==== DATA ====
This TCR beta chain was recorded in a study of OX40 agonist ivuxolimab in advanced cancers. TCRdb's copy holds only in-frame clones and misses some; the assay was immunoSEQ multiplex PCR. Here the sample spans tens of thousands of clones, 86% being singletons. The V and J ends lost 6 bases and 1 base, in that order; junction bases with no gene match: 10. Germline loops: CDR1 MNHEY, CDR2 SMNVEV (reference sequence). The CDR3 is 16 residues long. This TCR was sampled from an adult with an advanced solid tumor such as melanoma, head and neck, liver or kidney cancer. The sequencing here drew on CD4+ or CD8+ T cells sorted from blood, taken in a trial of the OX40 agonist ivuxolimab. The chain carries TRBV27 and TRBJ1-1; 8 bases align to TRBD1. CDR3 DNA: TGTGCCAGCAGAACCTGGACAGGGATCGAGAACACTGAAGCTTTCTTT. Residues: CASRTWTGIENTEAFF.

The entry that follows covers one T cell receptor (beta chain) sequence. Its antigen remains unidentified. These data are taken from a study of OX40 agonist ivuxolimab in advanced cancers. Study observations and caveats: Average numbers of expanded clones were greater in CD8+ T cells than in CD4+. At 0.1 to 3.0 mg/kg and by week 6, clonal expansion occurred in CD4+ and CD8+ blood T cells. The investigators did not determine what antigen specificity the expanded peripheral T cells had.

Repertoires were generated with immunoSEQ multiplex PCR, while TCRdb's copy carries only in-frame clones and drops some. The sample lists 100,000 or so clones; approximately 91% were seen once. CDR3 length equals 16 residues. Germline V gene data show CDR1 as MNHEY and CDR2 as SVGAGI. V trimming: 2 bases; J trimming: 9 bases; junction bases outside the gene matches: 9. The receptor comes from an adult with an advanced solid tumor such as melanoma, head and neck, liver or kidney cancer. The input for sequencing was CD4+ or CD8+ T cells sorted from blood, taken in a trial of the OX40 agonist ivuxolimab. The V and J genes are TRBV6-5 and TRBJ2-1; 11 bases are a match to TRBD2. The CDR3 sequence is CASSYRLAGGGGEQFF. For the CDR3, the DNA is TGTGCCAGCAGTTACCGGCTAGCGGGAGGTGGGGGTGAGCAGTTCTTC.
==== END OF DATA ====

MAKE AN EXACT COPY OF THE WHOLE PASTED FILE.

This TCR beta chain was recorded in a study of OX40 agonist ivuxolimab in advanced cancers. TCRdb's copy holds only in-frame clones and misses some; the assay was immunoSEQ multiplex PCR. Here the sample spans tens of thousands of clones, 86% being singletons. The V and J ends lost 6 bases and 1 base, in that order; junction bases with no gene match: 10. Germline loops: CDR1 MNHEY, CDR2 SMNVEV (reference sequence). The CDR3 is 16 residues long. This TCR was sampled from an adult with an advanced solid tumor such as melanoma, head and neck, liver or kidney cancer. The sequencing here drew on CD4+ or CD8+ T cells sorted from blood, taken in a trial of the OX40 agonist ivuxolimab. The chain carries TRBV27 and TRBJ1-1; 8 bases align to TRBD1. CDR3 DNA: TGTGCCAGCAGAACCTGGACAGGGATCGAGAACACTGAAGCTTTCTTT. Residues: CASRTWTGIENTEAFF.

The entry that follows covers one T cell receptor (beta chain) sequence. Its antigen remains unidentified. These data are taken from a study of OX40 agonist ivuxolimab in advanced cancers. Study observations and caveats: Average numbers of expanded clones were greater in CD8+ T cells than in CD4+. At 0.1 to 3.0 mg/kg and by week 6, clonal expansion occurred in CD4+ and CD8+ blood T cells. The investigators did not determine what antigen specificity the expanded peripheral T cells had.

Repertoires were generated with immunoSEQ multiplex PCR, while TCRdb's copy carries only in-frame clones and drops some. The sample lists 100,000 or so clones; approximately 91% were seen once. CDR3 length equals 16 residues. Germline V gene data show CDR1 as MNHEY and CDR2 as SVGAGI. V trimming: 2 bases; J trimming: 9 bases; junction bases outside the gene matches: 9. The receptor comes from an adult with an advanced solid tumor such as melanoma, head and neck, liver or kidney cancer. The input for sequencing was CD4+ or CD8+ T cells sorted from blood, taken in a trial of the OX40 agonist ivuxolimab. The V and J genes are TRBV6-5 and TRBJ2-1; 11 bases are a match to TRBD2. The CDR3 sequence is CASSYRLAGGGGEQFF. For the CDR3, the DNA is TGTGCCAGCAGTTACCGGCTAGCGGGAGGTGGGGGTGAGCAGTTCTTC.